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Subsurface Flow Patterns in a Riparian Buffer System

Published by the American Society of Agricultural and Biological Engineers, St. Joseph, Michigan

Citation:  Transactions of the ASAE. 37(6): 1783-1790. (doi: 10.13031/2013.28267) @1994
Authors:   D. D. Bosch, R. K. Hubbard, L. T. West, R. R. Lowrance
Keywords:   Matric potential, Soil water, Unsaturated flow, Groundwater response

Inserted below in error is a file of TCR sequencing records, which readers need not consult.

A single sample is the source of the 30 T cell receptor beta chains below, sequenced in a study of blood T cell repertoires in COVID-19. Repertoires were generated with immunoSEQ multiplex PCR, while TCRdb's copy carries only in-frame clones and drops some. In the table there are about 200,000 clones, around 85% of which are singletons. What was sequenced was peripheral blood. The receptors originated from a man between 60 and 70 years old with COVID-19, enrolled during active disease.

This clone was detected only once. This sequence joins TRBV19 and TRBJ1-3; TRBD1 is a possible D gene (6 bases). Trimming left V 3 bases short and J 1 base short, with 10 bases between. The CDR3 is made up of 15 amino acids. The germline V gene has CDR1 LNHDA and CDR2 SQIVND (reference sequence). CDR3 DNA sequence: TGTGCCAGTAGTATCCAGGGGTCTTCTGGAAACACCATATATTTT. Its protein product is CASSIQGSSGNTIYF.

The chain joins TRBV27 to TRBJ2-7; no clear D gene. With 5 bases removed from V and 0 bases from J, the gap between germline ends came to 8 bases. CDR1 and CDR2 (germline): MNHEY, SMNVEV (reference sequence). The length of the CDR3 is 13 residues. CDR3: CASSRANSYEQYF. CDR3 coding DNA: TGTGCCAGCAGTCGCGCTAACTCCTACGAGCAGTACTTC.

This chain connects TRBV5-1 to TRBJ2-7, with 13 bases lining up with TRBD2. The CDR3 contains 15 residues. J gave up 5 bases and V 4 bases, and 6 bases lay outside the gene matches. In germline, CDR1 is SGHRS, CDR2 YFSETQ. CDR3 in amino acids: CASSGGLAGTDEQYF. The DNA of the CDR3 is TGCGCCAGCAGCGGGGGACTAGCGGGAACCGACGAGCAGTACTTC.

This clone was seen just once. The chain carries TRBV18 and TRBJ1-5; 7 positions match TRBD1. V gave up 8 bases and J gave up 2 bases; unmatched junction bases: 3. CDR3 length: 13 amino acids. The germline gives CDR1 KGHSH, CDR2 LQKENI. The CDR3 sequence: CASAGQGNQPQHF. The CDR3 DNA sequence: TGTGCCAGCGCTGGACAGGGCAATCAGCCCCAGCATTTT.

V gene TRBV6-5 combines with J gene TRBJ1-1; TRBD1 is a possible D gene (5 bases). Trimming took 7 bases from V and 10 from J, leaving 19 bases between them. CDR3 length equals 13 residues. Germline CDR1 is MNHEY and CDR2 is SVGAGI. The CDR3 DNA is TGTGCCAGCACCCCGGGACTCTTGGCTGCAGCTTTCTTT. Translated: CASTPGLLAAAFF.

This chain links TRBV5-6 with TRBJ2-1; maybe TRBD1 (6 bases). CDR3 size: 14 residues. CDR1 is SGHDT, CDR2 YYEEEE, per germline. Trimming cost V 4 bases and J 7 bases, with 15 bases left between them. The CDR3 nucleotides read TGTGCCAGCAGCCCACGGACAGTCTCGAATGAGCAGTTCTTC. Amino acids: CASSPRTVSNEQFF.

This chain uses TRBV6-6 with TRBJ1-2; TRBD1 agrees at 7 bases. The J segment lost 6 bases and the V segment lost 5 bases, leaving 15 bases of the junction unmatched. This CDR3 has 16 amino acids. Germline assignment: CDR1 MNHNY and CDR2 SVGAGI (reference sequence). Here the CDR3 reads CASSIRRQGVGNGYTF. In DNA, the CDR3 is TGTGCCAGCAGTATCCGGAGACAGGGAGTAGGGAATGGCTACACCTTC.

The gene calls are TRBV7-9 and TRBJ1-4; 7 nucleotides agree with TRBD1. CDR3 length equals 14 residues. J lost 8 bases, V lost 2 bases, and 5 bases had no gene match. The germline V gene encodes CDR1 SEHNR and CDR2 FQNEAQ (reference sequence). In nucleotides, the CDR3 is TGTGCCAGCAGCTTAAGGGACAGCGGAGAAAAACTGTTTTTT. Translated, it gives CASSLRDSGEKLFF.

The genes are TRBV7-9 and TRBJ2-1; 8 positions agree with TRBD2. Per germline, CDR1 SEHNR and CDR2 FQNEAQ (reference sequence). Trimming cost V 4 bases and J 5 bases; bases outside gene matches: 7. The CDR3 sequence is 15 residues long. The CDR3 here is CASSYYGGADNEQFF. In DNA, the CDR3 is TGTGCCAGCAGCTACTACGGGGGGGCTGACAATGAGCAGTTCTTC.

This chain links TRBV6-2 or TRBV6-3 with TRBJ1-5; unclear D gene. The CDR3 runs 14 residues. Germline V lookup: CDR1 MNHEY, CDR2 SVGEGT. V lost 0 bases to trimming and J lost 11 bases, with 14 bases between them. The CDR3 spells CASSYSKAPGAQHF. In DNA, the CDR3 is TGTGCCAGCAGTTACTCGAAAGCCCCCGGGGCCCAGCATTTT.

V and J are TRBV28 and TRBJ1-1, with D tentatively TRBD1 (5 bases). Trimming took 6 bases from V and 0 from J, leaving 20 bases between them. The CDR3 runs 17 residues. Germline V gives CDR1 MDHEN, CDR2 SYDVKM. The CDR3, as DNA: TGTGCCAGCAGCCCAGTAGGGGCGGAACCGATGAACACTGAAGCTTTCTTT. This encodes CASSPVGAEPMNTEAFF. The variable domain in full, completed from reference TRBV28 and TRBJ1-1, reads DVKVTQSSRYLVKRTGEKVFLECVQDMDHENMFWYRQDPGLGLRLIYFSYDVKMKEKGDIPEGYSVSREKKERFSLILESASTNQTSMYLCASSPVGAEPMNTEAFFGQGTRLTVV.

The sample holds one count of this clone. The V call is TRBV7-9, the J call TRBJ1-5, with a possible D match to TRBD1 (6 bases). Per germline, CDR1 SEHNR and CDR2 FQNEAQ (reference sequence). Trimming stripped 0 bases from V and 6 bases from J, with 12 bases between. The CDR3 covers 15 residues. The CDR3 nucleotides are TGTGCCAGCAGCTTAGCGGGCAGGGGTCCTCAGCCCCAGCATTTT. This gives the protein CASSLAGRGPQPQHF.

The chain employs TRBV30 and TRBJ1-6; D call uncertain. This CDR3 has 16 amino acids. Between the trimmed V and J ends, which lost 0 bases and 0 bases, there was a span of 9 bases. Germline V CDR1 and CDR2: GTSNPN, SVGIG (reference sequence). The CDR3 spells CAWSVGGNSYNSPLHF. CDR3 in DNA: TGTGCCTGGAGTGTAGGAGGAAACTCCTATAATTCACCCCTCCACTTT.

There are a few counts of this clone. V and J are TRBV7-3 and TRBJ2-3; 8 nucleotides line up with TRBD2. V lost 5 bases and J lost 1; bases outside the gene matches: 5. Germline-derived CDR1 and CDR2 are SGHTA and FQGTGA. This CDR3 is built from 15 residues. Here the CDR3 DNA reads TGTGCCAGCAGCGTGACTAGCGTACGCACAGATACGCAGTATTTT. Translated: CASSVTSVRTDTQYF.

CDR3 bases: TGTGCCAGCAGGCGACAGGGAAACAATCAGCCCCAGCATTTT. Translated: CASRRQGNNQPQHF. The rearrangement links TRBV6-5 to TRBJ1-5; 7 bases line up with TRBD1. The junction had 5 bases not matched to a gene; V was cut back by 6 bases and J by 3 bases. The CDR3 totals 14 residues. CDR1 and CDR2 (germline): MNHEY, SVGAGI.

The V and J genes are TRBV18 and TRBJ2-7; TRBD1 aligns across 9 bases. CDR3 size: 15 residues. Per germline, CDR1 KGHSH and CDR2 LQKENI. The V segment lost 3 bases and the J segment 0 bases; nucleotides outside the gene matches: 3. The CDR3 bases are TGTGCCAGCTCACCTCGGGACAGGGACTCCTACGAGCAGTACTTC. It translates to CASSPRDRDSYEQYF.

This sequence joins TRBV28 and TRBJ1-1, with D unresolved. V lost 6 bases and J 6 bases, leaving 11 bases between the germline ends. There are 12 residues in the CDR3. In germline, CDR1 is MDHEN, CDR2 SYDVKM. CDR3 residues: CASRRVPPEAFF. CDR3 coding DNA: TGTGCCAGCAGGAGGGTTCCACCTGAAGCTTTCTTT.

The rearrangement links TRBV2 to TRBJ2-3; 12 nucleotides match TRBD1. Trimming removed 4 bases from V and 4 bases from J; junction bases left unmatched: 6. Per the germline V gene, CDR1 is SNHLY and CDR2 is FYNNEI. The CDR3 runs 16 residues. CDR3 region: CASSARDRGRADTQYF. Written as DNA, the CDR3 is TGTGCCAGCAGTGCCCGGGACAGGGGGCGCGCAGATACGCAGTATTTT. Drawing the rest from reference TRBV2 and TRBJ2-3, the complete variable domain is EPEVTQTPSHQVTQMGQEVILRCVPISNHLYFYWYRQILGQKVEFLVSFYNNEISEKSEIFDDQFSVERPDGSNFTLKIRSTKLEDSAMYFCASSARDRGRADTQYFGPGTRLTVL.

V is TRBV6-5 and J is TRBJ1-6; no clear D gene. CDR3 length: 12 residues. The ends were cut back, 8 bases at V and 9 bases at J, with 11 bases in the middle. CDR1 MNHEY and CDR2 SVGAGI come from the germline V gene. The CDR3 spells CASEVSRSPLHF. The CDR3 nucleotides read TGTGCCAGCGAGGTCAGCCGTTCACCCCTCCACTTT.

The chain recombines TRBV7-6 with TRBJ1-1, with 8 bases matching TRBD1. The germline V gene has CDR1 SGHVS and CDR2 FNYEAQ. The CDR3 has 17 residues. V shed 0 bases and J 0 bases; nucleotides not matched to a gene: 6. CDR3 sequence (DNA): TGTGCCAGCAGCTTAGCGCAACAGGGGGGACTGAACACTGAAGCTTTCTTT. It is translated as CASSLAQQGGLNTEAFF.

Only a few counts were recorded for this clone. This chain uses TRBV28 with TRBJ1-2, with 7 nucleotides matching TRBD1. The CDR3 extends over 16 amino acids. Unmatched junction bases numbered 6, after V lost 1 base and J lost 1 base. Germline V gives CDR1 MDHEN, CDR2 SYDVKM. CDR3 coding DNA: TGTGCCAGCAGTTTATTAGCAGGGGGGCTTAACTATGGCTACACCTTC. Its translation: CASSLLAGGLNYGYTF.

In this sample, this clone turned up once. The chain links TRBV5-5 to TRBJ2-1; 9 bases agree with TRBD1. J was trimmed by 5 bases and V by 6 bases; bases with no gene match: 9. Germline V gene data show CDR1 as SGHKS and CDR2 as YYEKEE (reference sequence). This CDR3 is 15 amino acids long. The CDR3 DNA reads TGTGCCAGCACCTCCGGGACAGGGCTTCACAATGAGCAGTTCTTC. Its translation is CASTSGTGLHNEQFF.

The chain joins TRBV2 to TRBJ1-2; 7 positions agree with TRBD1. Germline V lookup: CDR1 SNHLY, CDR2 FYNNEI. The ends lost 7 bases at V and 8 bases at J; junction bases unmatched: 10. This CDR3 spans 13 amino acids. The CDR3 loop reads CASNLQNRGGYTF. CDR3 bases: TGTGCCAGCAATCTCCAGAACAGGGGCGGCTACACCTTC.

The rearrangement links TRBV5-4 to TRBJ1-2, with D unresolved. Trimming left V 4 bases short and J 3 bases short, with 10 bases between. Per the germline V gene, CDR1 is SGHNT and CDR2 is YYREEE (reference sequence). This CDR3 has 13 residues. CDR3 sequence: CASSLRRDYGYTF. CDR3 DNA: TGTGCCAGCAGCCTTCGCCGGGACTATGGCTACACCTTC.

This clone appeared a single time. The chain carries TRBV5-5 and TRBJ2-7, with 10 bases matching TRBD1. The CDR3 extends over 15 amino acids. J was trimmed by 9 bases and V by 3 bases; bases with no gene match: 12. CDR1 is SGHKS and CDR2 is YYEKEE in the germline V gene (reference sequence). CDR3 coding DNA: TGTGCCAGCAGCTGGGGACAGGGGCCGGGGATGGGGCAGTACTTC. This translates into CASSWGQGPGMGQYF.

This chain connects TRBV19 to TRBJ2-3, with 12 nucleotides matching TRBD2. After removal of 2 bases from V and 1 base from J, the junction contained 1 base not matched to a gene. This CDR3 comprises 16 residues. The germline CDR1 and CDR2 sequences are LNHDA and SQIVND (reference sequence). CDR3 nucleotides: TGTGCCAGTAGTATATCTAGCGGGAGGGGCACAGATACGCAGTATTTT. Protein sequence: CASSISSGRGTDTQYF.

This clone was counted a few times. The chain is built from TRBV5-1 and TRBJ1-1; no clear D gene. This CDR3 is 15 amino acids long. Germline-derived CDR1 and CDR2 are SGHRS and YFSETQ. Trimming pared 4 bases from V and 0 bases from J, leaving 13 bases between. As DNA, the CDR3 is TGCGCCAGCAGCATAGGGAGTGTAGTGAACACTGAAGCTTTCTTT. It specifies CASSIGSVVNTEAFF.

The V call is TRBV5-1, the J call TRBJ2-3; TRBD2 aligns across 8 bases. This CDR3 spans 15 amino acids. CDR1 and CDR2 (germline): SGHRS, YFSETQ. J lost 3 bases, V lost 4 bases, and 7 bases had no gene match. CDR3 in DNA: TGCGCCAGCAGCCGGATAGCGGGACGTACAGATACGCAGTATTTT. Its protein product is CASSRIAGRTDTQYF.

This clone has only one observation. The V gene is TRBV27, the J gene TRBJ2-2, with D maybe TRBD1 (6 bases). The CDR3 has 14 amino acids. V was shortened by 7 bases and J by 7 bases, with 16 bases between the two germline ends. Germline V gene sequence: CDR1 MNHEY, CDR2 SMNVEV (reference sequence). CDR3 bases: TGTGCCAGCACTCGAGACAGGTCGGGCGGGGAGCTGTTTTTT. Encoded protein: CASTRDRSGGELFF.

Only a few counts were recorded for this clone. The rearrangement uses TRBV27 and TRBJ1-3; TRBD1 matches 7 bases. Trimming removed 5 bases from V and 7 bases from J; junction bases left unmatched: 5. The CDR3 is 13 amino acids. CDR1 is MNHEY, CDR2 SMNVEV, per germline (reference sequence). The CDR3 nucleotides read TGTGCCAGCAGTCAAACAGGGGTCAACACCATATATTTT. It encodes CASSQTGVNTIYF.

Matric potential was measured in a grass and forest riparian buffer system adjacent to a cropped field in the Georgia Coastal Plain. The soil in the adjacent cropped field is a Tifton loamy sand, containing an argillic subsurface horizon with plinthite at approximately 1 m which has been shown to restrict vertical infiltration and induce lateral flow. Two years of matric potential data and measurements of soil hydraulic characteristics were examined to evaluate and quantify unsaturated water flow in the riparian buffer. The lowest soil matric potential occurred at the grass/forest interface, and the greatest surface infiltration occurred within 10 m downslope of the same interface. The area of low matric potential was likely due to water uptake by trees. Water flowed laterally through the unsaturated soil into the riparian area from the upland field, apparently induced by low vertical conductivity in the subsurface and driven by the high water demand of the forest.

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